The Court agrees that Walji is not persuasive precedent binding upon this Court, and that it has jurisdiction under these circumstances. Sacirovic v. Gonzales, No. CV 07-132-LMB, slip op. at 5 (D. Idaho Oct. 12, 2007); Ali Al-Lati v. Gonzales, No. CV 07-218-EJL, slip op. at 2 (D. Idaho Aug. 3, 2007). In Sacirovic, the Court noted that the majority of district courts, including the Ninth Circuit Court of Appeals, have rejected Defendants' position and determined that the "examination" is a discrete event. Sacirovic, slip op. at 4 (citing, among others, Hovsepian v. United States, 359 F.3d 1144, 1151 (9th Cir. 2004)). The failure to complete the background check within 120 days of the examination does not waive the requirement to do so prior to naturalization. Ali Al-Lati, slip op. at 2 (citing Stepchuk v. Gonzales, 2006 WL 3361776 at *5 (W.D. Wash. Nov. 17, 2006). The Court therefore obtains jurisdiction over a naturalization application when the USCIS has not made a decision within 120 days of the applicant's interview.
In this case, the last date an examination occurred with respect to all Plaintiffs was September 29, 2005. All of Plaintiffs' examinations therefore occurred more than 120 days prior to the filing of the Complaint on March 3, 2007. Plaintiffs have met the requirement of 8 U.S.C. § 1447(b), and the Court has subject matter jurisdiction to decide the issues raised by Plaintiffs' motion for summary judgment.
B. Plaintiffs' Motion for Summary Judgment.
1. Summary Judgment Standards.
Fed.R.Civ.P. 56 provides, in pertinent part, that judgment "shall be rendered forthwith if the pleadings, depositions, answers to interrogatories, and admissions on file, together with the affidavits, if any, show that there is no genuine issue as to any material fact and that the moving party is entitled to a judgment as a matter of law." Fed.R.Civ.P. 56(c). Once the moving party meets the requirement of Rule 56 by either showing that no genuine issue of material fact remains or that there is an absence of evidence to support the non-moving party's case, the burden shifts to the party resisting the motion to "set forth specific facts showing that there is a genuine issue for trial." Anderson v. Liberty Lobby, Inc., 477 U.S. 242, 256 (1986). It is not enough for the [non-moving] party to "rest on mere allegations or denials of his pleadings." Anderson, 477 U.S. at 256. Genuine factual issues must exist that "can be resolved only by a finder of fact because they may reasonably be resolved in favor of either party." Anderson, 477 U.S. at 250.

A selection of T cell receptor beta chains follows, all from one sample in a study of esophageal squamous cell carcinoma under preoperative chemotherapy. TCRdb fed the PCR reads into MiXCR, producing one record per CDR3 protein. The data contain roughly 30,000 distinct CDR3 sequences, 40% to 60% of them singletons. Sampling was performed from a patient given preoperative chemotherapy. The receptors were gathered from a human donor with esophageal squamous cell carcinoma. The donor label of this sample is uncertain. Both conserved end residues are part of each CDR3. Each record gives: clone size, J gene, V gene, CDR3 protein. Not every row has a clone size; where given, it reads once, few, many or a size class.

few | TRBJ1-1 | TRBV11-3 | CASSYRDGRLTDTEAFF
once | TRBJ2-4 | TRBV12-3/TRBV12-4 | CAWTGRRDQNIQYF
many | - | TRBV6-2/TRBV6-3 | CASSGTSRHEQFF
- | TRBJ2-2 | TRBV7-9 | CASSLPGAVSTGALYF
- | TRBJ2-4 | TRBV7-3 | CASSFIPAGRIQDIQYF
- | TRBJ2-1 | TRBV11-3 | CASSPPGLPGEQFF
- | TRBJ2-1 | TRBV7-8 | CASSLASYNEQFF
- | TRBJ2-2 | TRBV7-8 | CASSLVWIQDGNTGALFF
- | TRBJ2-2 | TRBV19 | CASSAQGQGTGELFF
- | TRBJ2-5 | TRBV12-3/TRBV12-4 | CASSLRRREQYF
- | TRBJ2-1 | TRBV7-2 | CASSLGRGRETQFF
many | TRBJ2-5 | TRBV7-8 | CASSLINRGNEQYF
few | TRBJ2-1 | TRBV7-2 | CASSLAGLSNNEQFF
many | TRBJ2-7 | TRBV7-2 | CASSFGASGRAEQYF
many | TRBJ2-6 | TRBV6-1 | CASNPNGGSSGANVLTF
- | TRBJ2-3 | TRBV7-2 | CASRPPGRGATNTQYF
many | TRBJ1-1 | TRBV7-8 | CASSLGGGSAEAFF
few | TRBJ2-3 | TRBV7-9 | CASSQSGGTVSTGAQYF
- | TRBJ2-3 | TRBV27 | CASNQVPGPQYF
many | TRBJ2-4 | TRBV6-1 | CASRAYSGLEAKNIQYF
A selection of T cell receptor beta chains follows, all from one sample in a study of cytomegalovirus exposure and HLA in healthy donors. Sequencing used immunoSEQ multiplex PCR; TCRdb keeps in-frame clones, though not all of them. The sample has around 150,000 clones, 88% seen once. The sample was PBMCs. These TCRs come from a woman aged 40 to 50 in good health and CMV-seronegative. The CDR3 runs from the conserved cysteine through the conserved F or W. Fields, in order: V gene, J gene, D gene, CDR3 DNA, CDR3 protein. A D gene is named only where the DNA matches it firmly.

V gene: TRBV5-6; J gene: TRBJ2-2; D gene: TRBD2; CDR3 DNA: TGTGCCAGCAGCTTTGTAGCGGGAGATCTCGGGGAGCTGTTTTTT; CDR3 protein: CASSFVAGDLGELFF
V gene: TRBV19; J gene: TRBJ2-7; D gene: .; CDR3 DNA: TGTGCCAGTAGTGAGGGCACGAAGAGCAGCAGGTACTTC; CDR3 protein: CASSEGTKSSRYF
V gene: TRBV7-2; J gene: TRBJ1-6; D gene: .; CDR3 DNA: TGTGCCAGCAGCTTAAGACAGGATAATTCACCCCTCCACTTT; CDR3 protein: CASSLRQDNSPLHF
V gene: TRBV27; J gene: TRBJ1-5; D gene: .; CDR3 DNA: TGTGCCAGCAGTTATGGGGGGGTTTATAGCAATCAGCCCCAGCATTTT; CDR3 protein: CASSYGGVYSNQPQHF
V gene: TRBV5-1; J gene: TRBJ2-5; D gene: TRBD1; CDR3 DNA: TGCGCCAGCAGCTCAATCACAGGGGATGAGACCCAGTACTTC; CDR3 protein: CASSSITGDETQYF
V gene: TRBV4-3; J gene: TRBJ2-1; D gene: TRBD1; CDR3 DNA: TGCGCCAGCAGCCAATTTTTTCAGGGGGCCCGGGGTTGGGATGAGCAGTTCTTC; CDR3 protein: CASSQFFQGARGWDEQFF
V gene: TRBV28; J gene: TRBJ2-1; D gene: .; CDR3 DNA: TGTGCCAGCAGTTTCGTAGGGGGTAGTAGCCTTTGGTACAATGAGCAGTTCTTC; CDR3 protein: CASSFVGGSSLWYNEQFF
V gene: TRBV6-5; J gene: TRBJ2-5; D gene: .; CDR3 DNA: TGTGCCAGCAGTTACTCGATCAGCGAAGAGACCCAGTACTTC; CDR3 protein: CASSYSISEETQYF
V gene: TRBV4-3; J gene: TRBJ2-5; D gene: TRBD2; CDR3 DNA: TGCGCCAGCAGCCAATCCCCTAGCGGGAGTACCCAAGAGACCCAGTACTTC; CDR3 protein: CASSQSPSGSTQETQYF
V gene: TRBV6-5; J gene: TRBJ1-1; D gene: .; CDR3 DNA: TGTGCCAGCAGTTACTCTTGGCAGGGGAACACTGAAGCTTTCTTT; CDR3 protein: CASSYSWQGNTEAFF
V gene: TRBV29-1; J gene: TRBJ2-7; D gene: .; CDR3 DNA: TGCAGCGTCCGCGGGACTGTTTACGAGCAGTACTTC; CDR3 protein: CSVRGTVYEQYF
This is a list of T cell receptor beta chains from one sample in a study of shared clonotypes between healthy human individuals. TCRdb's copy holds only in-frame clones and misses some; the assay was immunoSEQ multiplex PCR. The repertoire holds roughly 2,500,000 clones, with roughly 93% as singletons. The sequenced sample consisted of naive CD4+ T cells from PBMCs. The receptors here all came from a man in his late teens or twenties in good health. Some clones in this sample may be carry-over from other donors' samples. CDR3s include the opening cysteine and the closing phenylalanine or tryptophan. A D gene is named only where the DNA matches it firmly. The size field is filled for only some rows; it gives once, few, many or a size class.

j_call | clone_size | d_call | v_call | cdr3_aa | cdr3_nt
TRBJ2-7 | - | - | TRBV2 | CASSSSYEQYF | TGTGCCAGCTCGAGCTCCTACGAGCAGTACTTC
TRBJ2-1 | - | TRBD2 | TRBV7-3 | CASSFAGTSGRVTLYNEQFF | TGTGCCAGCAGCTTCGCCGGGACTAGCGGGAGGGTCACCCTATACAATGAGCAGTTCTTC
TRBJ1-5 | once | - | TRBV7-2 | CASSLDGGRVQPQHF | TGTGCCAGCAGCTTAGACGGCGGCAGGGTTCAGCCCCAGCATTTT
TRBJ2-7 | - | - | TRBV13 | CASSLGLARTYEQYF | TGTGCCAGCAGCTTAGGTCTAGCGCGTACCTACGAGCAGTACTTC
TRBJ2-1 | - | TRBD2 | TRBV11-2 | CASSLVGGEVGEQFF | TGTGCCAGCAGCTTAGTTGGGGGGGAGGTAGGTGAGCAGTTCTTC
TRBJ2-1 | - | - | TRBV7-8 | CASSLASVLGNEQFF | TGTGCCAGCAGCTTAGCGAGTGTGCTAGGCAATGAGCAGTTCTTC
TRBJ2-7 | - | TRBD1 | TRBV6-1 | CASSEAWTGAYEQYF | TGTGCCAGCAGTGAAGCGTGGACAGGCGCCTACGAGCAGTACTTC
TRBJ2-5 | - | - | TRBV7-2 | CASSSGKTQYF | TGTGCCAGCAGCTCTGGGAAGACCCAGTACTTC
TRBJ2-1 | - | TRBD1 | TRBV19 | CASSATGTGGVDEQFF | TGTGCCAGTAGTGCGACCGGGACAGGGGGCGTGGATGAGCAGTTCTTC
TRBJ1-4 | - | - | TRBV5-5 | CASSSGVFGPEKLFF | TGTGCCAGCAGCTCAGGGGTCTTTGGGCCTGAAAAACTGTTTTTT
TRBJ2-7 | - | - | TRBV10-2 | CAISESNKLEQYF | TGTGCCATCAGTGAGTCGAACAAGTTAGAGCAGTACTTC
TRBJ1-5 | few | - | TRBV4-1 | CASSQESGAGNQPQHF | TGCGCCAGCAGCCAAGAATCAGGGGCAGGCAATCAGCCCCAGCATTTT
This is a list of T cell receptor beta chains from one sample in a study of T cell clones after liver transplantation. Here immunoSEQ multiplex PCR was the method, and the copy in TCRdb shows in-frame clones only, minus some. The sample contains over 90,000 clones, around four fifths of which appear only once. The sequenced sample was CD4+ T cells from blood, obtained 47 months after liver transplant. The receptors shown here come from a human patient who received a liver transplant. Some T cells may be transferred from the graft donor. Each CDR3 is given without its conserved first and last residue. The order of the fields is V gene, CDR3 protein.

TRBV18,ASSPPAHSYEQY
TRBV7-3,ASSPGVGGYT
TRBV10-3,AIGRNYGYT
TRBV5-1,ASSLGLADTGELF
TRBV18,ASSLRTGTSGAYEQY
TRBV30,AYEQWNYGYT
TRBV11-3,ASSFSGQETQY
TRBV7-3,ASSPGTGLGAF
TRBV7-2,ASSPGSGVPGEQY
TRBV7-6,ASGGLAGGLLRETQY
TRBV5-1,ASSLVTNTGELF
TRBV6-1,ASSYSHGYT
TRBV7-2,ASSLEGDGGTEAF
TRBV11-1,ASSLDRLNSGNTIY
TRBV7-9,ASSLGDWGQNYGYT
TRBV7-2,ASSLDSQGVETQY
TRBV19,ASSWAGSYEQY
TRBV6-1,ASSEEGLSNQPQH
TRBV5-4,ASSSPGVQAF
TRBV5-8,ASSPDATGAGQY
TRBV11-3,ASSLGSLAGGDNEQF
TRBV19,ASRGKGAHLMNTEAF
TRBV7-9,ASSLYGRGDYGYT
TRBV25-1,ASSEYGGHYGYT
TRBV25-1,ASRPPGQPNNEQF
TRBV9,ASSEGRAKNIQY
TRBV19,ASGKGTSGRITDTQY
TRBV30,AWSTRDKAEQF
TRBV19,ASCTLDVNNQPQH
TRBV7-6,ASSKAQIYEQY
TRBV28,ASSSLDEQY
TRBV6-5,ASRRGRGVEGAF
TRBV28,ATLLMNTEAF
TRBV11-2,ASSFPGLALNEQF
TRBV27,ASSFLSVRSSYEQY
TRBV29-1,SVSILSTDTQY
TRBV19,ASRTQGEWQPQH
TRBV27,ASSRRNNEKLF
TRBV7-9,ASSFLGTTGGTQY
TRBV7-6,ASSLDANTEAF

2. Summary Judgment is Precluded.
Plaintiffs contend they have established the right to relief under 8 U.S.C. § 1447(b) and the corresponding federal regulations, and that Defendants have not established a genuine issue of material fact to defeat summary judgment. Plaintiffs argue the failure to complete the FBI name check as part of Plaintiffs' background check does not create a disputed material fact concerning Plaintiffs' good moral character. Defendants counter that the FBI name check is a required element of the USCIS background check, and it is part of the determination for eligibility for naturalization. Without the name check, Defendants assert neither the Court nor USCIS is able to complete the necessary background investigation.
In Ali Al-Lati v. Gonzales, No. CV 07-218-S-EJL (D. Idaho Aug. 3, 2007), Judge Lodge considered whether to assume jurisdiction and remand a naturalization appeal under 8 U.S.C. § 1447(b). Plaintiff, an Iraqi citizen, argued he had satisfied all the requirements for naturalization. The Court rejected Plaintiff's contention that a name check was not a proper part of the background and security checks, disagreed that the failure to complete the background check within 120 days of his examination constituted a waiver of the right to conduct a check, and remanded the action for a "prompt resolution." Ali Al-Lati, slip. op. at 2 — 3.